Some examples for devices with common DPR values:

  • DPR 1 – Common desktop display
  • DPR 2 – iPhone 7, iPad Air 2, MacBook Pro with Retina display
  • DPR 3 – LG Nexus 5
  • DPR 4 – Samsung Galaxy S7

It is also possible to simulate DPR 1-3 in Chrome Developer Tools, which works really good. Or, if you have a Retina MacBook and an external DPR 1 display at hand, you can easily switch between DPR 1 and 2. Keep in mind that you always have to reload your application after having switched to another DPR.

With and without scroll bars

You always should check your application with and without scroll bars – and here is why: Some operating systems display scroll bars, some do not. Others, like macOS, leave that decision to the user. And even more, depending on the OS, a browser may or may not take scroll bars into account when calculating the viewport size. So, the application renders slightly different across operating systems.

When it comes to the application itself, you may for example observe a scroll bar suddenly appearing because more content is being displayed on a page – causing your UI to flicker or jump. This would not be an error though. In some cases, however, scroll bars can indicate issues in your app: For example, if there is more than one scroll bar displayed. Or if a scroll bar indicates a really large page while the page content is actually short. Or if a horizontal scroll bar appears but it should not.

For a quick test, there are several options: If you are on a Mac, you could simply switch scroll bars on and off in the system preferences. If you are on a Windows machine, you can switch scroll bars on and off in the Developer Tools of Chrome by setting the device type either to “Desktop” (scroll bars) or “Mobile” (no scroll bars).

Change the input device

Starting with the era of “personal computing”, the most common input devices have probably been the keyboard and the mouse as a pointing device. Complemented by the touch screen during recent years, these can be considered most popular. But there are others you might not think of immediately, like a TV remote controls. Also, pointing devices are available in several flavours: Mice with or without scroll wheels, trackpads, trackballs, styluses and Apple Pencils etc.

At least have a wheel mouse, a trackpad and a touch screen at hand. The touch screen can be of course part of a mobile device. Then go and check that all the touch and mouse gestures are translated into the desired actions. For example, it could be that scrolling through your application works perfectly fine when using it on a MacBook with a trackpad, while scrolling with a wheel mouse takes forever. Just blow the dust off that cheap wheel mouse, plug it in and check it. And last but not least, do not forget about the keyboard! People with disabilities may depend on the keyboard. Not to forget about many others who use the keyboard to speed up their work.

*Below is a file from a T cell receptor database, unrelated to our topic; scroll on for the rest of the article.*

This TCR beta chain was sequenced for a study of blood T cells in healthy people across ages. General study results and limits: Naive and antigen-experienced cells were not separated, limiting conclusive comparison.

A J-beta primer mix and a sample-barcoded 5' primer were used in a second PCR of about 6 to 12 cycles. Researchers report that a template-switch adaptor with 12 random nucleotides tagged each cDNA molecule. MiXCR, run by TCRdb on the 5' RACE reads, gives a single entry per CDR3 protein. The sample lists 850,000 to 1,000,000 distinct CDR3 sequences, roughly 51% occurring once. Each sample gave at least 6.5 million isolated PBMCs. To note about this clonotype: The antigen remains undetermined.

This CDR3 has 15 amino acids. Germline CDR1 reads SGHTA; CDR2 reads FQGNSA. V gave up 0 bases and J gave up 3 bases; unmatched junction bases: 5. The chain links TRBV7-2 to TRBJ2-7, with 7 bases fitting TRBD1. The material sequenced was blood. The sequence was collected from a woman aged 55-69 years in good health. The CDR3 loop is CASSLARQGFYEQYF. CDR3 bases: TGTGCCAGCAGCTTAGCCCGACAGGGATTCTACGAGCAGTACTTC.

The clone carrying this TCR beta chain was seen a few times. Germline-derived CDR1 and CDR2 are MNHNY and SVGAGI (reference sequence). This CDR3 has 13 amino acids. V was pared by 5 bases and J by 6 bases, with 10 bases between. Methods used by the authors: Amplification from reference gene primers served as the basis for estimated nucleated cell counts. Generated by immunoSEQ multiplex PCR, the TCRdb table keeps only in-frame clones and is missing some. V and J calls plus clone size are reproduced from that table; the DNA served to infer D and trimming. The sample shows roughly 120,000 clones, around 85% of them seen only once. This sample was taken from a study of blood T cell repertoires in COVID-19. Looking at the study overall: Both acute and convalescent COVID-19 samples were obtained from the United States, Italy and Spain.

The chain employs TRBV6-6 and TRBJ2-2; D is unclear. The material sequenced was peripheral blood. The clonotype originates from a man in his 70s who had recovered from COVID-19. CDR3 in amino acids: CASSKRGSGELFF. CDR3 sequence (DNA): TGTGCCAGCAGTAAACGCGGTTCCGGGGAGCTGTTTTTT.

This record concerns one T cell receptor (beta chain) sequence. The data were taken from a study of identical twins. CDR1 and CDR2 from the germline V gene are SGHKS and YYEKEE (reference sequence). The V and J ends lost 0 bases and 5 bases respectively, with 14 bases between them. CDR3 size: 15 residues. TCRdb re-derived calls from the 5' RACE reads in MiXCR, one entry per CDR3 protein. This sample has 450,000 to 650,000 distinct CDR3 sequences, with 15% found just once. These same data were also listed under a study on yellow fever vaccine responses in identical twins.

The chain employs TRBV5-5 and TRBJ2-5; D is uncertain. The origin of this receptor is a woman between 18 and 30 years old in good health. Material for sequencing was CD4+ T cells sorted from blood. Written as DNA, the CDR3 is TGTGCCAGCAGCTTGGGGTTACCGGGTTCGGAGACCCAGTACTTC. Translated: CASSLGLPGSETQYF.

If you lack a touch device or want to do a quick check, you can simulate touch events in the Chrome Developer Tools. However, keep in mind that this is by no means 100% comparable to a physical touch screen, so it is a good idea to always have at least one touch screen device available.

Check at the lower end

Many people in developed countries own quite current mobile devices. However, keep in mind that some do not follow the typical 2-yearly renewal cadence. Others simply just buy used devices and they might still have a current OS version on it. For example, at the time of writing this, an iPhone 5s (released 2013) is still compatible with iOS 11 (released 2017). Another topic is screen size. Even though mobile device displays tend to get bigger, Apple for example still offers the iPhone SE with a 320px widescreen.

Just grab the oldest device you can get that is OS-wise still supported by your application. Does your application feel “smooth” on that device? Observe the UI when scrolling and switching between portrait and landscape. Observe animations, if there are any. Observe the time between your input and the response of your app.

Throttle/cut connection

A network connection is of course essential for a web application. Keep in mind that your application will be consumed by users on the go with rather slow connections. So, you definitely want to try out how your application behaves with both a slow connection and no connection. By throttling it you can properly see whether some kind of loading indicator is implemented and if it works okay. By switching off the connection you can check how robust your application is in case a request cannot be made, e.g. whether it displays a proper error message in this case.

For a quick test, Chrome Developer Tools allow for easily simulating a slow or unavailable network connection. If you like to test on a throttled connection in other browsers and on mobile devices, use a proxy application like Charles [8]. Charles also comes in handy when you want to view the network traffic across browsers and devices.